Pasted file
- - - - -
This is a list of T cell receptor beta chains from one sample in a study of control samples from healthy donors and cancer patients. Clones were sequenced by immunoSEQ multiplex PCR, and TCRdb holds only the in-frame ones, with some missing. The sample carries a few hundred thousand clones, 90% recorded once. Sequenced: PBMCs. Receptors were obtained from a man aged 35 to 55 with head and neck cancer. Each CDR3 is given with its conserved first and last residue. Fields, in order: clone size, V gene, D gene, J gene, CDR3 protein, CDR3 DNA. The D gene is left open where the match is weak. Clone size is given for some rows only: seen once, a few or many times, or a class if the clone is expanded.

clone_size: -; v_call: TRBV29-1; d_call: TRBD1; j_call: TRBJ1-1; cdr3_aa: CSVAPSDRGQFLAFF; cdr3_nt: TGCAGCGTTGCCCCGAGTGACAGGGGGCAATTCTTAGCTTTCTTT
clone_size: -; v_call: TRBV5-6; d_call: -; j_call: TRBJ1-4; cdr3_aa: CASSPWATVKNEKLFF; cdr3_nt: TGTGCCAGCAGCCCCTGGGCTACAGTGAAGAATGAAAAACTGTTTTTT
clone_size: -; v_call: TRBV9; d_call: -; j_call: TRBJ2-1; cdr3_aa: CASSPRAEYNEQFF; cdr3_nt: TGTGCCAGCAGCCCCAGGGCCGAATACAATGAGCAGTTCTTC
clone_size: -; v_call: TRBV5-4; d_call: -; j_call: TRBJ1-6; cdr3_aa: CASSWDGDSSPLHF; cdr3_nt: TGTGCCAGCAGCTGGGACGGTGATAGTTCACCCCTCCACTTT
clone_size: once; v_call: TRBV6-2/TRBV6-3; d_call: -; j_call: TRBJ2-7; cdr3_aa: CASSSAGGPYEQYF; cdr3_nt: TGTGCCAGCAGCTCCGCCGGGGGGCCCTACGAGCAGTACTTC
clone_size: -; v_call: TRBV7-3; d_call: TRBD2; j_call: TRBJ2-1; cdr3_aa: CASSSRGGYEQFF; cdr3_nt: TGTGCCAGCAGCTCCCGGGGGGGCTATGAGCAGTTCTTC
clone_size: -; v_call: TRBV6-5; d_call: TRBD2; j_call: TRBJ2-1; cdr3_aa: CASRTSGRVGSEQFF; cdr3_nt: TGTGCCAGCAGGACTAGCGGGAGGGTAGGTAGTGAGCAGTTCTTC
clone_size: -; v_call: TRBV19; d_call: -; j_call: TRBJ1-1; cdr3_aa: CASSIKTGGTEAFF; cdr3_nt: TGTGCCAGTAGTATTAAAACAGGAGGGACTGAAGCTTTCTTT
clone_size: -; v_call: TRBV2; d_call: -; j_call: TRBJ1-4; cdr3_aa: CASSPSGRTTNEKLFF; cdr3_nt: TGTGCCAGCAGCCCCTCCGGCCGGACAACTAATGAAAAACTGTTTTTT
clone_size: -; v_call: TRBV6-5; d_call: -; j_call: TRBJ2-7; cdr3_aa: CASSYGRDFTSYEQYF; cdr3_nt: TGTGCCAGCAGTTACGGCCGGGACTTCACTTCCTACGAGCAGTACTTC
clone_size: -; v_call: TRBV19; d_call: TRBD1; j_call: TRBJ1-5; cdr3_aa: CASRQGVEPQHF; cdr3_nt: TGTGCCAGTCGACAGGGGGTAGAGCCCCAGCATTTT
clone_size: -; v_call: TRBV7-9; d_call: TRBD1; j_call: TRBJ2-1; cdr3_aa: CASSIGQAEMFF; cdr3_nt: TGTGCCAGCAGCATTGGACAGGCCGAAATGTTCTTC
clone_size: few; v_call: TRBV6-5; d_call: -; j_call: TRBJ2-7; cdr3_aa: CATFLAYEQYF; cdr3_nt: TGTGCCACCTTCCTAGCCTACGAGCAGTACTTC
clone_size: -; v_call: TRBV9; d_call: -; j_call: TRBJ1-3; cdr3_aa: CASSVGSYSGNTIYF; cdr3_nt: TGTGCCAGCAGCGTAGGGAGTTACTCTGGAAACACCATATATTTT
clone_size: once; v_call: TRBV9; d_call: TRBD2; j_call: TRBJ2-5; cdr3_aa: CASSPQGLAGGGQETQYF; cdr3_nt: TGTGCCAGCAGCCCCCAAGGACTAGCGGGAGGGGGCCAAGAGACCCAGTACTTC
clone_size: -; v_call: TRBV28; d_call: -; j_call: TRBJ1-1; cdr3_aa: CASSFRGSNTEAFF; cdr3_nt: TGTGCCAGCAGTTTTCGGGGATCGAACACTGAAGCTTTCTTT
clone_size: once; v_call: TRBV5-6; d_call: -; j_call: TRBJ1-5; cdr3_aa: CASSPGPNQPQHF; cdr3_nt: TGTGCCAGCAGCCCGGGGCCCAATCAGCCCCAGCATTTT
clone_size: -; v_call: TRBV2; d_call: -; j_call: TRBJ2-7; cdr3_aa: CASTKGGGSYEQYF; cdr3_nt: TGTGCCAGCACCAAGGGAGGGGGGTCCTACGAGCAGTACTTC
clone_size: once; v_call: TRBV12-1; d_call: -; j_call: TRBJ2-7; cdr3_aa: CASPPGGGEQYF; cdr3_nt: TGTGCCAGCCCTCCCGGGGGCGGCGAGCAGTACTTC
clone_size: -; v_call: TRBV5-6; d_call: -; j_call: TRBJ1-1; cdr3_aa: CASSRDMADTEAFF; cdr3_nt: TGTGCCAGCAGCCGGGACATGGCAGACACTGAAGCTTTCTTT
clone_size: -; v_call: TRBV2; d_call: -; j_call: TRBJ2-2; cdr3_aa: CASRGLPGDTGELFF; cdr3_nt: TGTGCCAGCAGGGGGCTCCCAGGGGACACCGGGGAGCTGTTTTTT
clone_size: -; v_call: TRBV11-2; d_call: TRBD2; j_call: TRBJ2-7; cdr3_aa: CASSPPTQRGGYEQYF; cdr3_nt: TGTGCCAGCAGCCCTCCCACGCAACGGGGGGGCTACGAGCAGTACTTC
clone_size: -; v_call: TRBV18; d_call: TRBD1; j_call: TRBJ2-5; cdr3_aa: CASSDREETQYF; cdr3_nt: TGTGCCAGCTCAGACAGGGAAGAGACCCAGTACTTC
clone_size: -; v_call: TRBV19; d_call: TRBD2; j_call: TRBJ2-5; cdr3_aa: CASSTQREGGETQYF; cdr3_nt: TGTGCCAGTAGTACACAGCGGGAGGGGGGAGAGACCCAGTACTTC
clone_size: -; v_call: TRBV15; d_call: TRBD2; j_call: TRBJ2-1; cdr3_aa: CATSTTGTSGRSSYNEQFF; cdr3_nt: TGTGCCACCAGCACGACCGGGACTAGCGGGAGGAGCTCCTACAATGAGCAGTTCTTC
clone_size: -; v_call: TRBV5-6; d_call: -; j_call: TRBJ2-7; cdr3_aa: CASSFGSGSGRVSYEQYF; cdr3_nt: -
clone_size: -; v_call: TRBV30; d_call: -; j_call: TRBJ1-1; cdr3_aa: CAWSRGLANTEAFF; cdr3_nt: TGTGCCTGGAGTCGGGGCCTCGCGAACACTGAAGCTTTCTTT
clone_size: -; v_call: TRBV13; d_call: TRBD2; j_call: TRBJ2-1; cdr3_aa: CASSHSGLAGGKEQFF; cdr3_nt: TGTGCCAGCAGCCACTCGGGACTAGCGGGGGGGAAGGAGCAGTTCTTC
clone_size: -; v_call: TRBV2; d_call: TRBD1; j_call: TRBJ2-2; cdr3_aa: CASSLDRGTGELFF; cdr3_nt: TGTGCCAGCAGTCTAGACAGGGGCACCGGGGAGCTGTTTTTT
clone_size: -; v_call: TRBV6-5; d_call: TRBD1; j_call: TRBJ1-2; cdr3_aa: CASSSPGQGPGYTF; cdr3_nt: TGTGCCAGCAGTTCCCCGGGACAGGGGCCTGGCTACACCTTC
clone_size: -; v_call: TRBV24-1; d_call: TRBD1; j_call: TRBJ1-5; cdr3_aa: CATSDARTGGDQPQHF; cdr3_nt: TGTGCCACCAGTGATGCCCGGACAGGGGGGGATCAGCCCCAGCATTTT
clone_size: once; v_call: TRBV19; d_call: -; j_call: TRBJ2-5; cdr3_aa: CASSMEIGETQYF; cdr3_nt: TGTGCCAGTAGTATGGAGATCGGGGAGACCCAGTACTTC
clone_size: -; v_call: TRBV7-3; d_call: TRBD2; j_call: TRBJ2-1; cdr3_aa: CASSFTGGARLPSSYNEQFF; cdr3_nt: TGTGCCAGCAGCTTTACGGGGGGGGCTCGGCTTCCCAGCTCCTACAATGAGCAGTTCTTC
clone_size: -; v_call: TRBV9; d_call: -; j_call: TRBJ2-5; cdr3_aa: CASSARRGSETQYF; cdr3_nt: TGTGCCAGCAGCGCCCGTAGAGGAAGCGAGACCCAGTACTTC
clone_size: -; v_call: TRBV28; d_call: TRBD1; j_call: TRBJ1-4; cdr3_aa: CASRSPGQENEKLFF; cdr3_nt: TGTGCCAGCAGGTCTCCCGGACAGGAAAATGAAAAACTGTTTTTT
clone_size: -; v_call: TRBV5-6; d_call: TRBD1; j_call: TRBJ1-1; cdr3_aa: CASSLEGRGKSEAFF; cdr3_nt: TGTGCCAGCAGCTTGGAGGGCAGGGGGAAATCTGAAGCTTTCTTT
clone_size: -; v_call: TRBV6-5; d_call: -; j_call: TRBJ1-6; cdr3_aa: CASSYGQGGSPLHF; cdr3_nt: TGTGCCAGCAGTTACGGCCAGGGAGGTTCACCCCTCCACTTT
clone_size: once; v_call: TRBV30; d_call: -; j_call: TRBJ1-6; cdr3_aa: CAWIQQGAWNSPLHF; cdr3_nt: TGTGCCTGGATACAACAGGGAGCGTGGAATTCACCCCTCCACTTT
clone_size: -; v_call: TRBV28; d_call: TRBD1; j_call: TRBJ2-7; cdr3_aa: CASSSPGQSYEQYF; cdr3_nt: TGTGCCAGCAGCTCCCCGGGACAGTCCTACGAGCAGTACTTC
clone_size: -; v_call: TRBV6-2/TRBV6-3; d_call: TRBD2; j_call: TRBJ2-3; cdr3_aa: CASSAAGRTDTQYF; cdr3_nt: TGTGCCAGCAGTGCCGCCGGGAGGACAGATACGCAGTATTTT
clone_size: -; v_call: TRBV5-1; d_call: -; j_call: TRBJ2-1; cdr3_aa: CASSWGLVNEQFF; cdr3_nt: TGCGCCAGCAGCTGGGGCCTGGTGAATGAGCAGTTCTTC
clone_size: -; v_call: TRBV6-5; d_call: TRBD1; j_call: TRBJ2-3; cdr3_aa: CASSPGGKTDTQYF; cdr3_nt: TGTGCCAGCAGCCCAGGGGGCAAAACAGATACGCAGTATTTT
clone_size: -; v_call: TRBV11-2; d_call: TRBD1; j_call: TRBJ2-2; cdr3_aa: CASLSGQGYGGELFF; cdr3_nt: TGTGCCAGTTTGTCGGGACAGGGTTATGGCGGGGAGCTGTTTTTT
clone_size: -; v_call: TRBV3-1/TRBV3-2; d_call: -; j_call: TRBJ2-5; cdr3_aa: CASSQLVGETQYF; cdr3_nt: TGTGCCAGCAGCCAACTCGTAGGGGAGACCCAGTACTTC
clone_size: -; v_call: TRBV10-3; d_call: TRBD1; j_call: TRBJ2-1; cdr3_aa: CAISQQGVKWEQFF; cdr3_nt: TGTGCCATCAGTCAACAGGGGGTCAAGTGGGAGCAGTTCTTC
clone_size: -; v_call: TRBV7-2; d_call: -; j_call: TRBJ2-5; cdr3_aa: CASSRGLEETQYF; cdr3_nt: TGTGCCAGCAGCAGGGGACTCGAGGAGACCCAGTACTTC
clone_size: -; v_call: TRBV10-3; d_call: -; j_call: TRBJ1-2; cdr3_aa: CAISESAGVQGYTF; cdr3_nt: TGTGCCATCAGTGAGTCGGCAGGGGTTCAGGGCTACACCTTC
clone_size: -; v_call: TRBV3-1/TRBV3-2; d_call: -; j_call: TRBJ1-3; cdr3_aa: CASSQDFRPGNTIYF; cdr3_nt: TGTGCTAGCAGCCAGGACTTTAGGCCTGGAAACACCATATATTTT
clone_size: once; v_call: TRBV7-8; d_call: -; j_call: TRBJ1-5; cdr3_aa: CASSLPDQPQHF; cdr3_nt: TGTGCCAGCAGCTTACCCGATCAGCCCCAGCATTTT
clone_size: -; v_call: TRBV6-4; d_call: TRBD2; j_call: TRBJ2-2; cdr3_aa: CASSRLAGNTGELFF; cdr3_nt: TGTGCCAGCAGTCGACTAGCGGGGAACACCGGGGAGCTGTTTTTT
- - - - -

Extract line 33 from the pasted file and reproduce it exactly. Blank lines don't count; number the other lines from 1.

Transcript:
clone_size: once; v_call: TRBV19; d_call: -; j_call: TRBJ2-5; cdr3_aa: CASSMEIGETQYF; cdr3_nt: TGTGCCAGTAGTATGGAGATCGGGGAGACCCAGTACTTC